4 Inference

This section provides results for asymptotic inference on . Define .

Assumption 4 (Non-degeneracy).


This is a standard condition, and the proof of Theorem 2 constructs potential outcomes for which this is satisfied.

Theorem 3.

Suppose and . Under Assumptions 14,

Proof. See § A.  

The result centers at its expectation, not the estimand . However, in all of the designs discussed at the end of § 3, the bias is , in which case we can replace with in the result. Also note that implies that clusters sizes grow with . If instead were order , then , so by Theorem 2, we would additionally need to assume that there exists a -neighborhood exposure mapping in the sense of (1) in order to guarantee that the bias vanishes at all. But in this case, it is straightforward to establish a normal approximation using existing results in the literature.

We next sketch the proof of Theorem 3. To our knowledge, there is no off-the-shelf central limit theorem that we can apply to . Under Assumption 3, the outcomes appear to be near-epoch dependent on the input , but the treatments are cluster-dependent with growing cluster sizes, rather than -mixing, as required by Jenish and Prucha (2012).

Rewrite the estimator as


We first show that the last term is relatively small, to be precise, which means that, on average, is primarily determined by the neighborhood exposure indicators . The proof of this claim is somewhat complicated, but it is similar to the argument showing in (5). To then establish a central limit theorem for , observe that the dependence between “observations” is characterized by the following dependency graph , which, roughly speaking, links two units only if they are dependent. Recalling the definition of from (4), we link two units in if and only if (or equivalently ). Then is indeed a dependency graph because implies that the cluster assignments that determine are distinct from those that determine , so unlinked observations in are independent by cluster randomization. We can then apply a central limit theorem for dependency graphs to prove the result.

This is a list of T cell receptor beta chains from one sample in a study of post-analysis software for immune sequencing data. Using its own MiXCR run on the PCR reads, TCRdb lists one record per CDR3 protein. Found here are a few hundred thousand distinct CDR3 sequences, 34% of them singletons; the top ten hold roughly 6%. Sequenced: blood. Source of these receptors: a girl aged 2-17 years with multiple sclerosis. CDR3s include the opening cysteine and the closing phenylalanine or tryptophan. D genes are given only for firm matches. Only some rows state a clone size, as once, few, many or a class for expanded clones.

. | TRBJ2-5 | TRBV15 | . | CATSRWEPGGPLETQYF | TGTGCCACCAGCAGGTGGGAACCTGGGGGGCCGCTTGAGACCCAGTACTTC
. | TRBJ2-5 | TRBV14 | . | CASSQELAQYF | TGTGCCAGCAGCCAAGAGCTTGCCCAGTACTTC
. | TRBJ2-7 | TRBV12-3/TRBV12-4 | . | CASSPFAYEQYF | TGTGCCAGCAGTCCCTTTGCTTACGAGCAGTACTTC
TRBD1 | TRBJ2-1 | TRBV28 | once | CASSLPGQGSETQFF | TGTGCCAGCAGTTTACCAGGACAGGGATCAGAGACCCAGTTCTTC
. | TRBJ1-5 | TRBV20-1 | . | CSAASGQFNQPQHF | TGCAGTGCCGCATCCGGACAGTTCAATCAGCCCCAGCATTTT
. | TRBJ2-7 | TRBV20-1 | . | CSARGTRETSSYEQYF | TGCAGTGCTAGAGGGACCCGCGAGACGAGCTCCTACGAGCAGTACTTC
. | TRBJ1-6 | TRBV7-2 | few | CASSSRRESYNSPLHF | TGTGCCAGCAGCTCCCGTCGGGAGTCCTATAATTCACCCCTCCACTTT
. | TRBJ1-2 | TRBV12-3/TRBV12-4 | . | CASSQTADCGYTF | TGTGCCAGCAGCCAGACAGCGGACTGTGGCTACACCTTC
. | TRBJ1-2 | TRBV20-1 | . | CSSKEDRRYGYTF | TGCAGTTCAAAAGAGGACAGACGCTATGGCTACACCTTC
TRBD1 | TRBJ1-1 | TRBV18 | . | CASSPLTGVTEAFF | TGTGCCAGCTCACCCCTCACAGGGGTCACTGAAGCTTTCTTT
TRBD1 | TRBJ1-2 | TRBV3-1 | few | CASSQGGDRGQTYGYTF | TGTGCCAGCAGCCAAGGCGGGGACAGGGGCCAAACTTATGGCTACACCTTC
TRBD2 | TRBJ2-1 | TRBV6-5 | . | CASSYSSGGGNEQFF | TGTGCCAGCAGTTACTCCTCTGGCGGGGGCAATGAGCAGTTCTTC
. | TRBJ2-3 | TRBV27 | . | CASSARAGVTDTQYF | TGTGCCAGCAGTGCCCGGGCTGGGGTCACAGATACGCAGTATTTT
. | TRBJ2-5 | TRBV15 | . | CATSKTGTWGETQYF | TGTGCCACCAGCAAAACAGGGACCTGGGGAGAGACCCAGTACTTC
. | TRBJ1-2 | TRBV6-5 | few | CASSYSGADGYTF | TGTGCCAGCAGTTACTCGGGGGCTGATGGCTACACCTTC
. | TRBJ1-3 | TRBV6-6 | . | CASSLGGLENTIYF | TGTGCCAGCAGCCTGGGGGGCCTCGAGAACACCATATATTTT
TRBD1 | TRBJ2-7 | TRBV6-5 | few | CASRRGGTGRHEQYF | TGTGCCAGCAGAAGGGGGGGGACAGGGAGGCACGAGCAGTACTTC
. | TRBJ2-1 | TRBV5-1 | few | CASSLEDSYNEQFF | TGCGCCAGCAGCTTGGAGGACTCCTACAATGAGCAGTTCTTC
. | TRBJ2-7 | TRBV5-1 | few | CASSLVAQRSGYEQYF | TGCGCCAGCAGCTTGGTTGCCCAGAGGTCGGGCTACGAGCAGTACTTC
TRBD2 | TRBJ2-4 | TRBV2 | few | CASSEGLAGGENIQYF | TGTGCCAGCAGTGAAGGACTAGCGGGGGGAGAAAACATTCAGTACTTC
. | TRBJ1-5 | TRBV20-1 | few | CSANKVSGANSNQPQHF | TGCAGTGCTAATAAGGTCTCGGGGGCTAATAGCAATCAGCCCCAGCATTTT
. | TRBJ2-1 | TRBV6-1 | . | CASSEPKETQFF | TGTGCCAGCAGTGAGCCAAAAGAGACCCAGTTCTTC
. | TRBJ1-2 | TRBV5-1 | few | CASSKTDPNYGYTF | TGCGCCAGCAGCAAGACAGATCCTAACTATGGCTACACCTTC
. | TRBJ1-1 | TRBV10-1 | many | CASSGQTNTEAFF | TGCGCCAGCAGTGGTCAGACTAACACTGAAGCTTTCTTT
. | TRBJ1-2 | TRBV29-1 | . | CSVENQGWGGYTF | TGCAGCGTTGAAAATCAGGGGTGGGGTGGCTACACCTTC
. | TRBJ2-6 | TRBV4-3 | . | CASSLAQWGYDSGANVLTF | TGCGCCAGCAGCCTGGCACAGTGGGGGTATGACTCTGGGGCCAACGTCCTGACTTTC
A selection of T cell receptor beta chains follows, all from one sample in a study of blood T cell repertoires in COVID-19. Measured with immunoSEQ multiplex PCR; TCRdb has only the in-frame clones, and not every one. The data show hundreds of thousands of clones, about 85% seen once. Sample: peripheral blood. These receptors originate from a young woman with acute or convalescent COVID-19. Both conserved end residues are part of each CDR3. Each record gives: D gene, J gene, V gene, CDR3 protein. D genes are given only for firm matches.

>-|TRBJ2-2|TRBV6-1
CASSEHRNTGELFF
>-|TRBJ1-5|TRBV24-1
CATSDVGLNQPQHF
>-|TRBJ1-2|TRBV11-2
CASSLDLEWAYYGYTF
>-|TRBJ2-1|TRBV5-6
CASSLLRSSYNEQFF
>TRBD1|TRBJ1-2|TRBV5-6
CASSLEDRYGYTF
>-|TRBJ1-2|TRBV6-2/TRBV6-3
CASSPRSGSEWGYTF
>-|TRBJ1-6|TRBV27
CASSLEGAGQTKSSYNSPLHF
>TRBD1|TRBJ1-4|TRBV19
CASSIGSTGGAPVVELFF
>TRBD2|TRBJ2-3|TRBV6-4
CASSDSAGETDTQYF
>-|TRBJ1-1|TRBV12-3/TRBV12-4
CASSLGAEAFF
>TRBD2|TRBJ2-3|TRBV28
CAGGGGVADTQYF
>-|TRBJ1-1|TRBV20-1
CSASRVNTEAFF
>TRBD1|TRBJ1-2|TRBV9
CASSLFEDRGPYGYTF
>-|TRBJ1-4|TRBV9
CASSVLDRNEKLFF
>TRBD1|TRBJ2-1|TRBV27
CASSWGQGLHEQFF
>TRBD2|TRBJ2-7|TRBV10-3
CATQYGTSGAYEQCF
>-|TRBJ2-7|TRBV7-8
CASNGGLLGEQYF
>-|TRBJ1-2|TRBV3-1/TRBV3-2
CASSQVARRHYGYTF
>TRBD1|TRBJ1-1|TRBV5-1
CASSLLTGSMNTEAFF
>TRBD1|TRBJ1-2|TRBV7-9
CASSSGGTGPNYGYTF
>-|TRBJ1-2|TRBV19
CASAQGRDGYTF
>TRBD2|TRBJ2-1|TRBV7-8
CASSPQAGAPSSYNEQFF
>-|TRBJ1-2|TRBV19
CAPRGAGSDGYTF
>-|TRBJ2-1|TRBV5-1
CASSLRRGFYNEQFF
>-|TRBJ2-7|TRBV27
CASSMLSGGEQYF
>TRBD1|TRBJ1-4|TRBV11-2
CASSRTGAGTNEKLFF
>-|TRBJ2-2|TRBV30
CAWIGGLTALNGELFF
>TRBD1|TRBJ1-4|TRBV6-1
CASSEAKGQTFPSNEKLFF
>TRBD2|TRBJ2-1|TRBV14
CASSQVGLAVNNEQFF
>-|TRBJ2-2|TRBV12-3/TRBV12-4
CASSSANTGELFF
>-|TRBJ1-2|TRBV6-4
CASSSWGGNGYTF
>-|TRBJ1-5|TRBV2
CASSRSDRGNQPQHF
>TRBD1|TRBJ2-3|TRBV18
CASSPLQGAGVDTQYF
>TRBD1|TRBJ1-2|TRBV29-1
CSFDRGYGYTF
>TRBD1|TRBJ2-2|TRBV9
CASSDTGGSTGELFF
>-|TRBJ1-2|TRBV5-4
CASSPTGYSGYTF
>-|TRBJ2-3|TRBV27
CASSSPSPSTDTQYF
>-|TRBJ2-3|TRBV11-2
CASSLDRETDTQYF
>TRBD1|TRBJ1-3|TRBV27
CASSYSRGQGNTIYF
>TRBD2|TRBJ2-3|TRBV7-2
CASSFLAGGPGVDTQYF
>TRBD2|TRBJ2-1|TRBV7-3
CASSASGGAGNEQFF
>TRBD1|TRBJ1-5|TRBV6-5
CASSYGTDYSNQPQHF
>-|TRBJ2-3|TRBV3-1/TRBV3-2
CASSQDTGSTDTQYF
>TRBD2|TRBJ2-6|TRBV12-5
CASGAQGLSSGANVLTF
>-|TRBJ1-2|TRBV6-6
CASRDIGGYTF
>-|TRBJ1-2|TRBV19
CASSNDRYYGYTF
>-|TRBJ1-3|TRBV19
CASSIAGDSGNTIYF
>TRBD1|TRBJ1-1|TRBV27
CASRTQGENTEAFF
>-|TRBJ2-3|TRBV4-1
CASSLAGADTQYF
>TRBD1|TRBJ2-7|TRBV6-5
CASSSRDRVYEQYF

This proof demonstrates that there are two sources of dependence. The first-order source is the first term on the right-hand side of (7). Dependence in this average is due to cluster randomization, which induces correlation in the neighborhood exposure indicators . The second-order source is the second term on the right-hand side of (7). Dependence in this average is due to interference, which decays with distance due to Assumption 3. The previous arguments show that the second-order source of dependence is small relative to the first-order source when cluster sizes are large.

Therefore, to estimate , it suffices to account only for dependence induced by the neighborhood exposure indicators. Define , and note that and . Let , which is equivalent to . Our proposed variance estimator is

Theorem 4.

Suppose and . Under Assumptions 14, for

Proof. See § A.  

The result shows that is generally not consistent because of the remainder , which is typically nonzero due to the unit-level heterogeneity. In the no-interference setting, it is well-known that the variance of the difference-in-means estimator is biased for the same reason and that consistent estimation of the variance is impossible. Formally, bias arises because does not approach zero asymptotically, except in the special case of homogeneous treatment effects where does not vary across . Leung (2021a) proves a similar result for a different variance estimator under network interference.

It is useful to compare our result to the standard setting with no interference. In this case, , and we replace with and with to estimate the usual average treatment effect. Furthermore, we set for all because units are independent and set since there is no longer need to cluster units. With these changes, , and


for and . This is the well-known expression for the bias in the absence of interference (e.g. Imbens and Rubin, 2015, Theorem 6.2).